Young Workers (aged 16-25) currently form nearly half of the workforce in the electronics manufacturing industry. Their effective management – with an aim at retention and successful skill development – is recognised as a growing challenge to efficient supply chain operations.
Just as relevant, is the growing reliance of factories on student workers (58% of surveyed factories currently hire student workers) who form the most vulnerable demographic in need of dedicated support.
In an effort to contribute toward stronger awareness and development of solutions on the issue, CCR CSR (known as The Centre for Child Rights and Business since 2021) partnered with CESA to conduct a detailed research study on the workers’ needs and existing management practice in 2014. Close to 825 workers and 44 managers from 24 electronic factories across China participated in the research. The results of “Staying on: A study on Young Workers in the Electronics Industry” help to highlight an important gap regarding:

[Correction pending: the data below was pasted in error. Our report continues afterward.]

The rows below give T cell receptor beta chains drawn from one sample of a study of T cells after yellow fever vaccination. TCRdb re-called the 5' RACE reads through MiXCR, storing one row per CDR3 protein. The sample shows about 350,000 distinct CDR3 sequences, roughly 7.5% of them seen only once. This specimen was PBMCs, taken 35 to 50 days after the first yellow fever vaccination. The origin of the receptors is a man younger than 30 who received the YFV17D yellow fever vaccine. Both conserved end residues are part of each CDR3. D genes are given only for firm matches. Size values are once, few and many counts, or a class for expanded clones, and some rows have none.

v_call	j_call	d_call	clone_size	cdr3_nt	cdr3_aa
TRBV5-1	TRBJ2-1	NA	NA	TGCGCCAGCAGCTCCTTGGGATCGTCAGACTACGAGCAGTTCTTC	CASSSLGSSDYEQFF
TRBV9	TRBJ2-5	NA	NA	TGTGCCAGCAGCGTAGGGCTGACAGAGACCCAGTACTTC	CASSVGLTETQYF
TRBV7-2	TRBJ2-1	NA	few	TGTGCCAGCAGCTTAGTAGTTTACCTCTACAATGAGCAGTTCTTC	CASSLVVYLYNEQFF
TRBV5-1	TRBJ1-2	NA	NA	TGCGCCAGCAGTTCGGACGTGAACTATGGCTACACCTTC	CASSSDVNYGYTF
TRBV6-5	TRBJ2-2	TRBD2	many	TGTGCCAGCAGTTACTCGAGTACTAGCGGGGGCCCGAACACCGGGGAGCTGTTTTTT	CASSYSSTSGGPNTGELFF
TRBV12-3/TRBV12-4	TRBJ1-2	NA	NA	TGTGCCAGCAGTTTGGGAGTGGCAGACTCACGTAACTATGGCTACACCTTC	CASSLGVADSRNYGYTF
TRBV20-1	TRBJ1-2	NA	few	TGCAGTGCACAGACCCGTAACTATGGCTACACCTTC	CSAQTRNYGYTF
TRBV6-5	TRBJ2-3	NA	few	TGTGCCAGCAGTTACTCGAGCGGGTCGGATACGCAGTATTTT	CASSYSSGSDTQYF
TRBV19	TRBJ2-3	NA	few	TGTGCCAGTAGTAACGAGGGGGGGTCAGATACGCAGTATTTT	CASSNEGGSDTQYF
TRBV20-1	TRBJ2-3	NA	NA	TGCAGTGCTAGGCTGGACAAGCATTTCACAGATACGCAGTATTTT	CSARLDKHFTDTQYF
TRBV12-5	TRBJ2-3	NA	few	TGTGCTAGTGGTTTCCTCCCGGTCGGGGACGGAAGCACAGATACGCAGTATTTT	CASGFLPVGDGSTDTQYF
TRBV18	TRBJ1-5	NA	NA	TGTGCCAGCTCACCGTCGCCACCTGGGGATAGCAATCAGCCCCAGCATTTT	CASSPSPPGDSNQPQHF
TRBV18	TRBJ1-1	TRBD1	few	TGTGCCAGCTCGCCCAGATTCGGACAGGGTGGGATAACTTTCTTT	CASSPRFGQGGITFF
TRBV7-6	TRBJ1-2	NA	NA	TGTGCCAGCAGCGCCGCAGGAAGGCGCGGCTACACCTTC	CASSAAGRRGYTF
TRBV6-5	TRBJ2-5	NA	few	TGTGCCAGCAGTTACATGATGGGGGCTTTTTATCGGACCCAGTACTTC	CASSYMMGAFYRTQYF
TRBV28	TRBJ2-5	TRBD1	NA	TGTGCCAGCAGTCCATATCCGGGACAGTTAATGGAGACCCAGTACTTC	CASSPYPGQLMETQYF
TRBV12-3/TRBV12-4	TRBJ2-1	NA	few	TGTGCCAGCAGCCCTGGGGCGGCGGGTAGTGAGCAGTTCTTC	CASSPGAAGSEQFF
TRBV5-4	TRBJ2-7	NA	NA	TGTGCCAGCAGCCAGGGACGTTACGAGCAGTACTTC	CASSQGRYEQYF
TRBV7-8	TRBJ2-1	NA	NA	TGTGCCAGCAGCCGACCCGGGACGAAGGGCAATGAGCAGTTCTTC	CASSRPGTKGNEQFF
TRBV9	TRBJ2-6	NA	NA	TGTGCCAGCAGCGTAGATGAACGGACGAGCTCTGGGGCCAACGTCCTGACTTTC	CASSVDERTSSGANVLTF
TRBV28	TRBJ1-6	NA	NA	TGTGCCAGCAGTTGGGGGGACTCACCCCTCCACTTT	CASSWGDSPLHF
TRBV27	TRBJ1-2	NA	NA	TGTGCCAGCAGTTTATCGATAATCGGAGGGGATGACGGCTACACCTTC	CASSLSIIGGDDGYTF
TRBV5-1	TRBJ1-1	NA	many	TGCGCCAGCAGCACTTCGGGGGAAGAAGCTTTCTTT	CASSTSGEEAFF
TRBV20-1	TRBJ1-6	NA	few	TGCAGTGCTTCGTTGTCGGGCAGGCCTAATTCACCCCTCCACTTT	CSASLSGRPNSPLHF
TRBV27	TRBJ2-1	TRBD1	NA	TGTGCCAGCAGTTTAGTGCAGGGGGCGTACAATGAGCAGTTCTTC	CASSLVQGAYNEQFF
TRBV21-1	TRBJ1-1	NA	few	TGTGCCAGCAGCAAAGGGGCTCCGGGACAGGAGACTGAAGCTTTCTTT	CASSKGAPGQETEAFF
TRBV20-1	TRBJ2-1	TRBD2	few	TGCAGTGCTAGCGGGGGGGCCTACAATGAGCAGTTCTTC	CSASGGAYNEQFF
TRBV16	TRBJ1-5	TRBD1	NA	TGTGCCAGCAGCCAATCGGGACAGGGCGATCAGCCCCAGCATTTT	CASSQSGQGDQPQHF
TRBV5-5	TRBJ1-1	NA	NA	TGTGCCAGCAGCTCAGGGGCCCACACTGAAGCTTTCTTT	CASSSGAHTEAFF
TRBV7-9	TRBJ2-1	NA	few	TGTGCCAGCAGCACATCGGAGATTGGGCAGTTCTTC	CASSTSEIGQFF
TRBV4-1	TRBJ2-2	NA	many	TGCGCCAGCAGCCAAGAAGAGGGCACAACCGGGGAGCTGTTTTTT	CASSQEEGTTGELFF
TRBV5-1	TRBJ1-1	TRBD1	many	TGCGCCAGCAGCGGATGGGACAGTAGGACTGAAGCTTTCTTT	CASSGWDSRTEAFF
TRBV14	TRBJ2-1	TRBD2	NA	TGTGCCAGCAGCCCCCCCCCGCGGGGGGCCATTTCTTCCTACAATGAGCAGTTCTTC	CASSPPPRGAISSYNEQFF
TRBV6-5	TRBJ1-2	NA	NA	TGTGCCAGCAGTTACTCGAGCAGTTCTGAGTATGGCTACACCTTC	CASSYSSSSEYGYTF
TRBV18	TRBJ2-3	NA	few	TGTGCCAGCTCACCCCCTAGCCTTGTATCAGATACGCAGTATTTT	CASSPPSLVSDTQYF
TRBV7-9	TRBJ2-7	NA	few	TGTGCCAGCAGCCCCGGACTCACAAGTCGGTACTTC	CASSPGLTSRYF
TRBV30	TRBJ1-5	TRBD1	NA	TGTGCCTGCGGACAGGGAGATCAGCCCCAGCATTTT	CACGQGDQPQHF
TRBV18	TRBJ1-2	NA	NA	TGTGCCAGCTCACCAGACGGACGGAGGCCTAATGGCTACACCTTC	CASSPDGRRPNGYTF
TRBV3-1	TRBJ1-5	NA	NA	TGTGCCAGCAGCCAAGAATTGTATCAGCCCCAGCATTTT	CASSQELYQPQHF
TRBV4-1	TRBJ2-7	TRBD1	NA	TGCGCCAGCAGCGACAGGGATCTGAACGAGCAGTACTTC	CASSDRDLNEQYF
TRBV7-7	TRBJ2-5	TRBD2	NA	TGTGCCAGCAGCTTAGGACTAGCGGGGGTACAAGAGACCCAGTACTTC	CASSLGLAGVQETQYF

Insufficient protection of youngest workers (16-20), relying on labour agents and intermediaries for job introduction process. There is a critical need on part of HR to emphasise an inclusive and supportive hiring process, followed by professional guidance.
Entrenched perception on the role of salary as a critical means of workplace retention and motivation factor. Beyond wages, little or no attention is paid to workers integration or sense of belonging to workplace and community on part of the management.
Growing education levels (20% of surveyed youth held college degrees) and expectations among workers, who struggle with weaker social skills, emotional resilience and ability to integrate in a new environment
Critically, 70% of factory management respondents currently see salary increase as the best means to motivate and retain workforce. Only 14% try to emphasize other measures, such as dedicated communication strategy. This study aims to encourage stronger consideration of this and other measures, going beyond the usual approach towards more effective solutions.
Additional insight is also provided into circumstances and vulnerability of the youngest workforce (aged 16-20), many of whom grew up as left-behind children and might struggle with successfully adapting to a new workplace and community.
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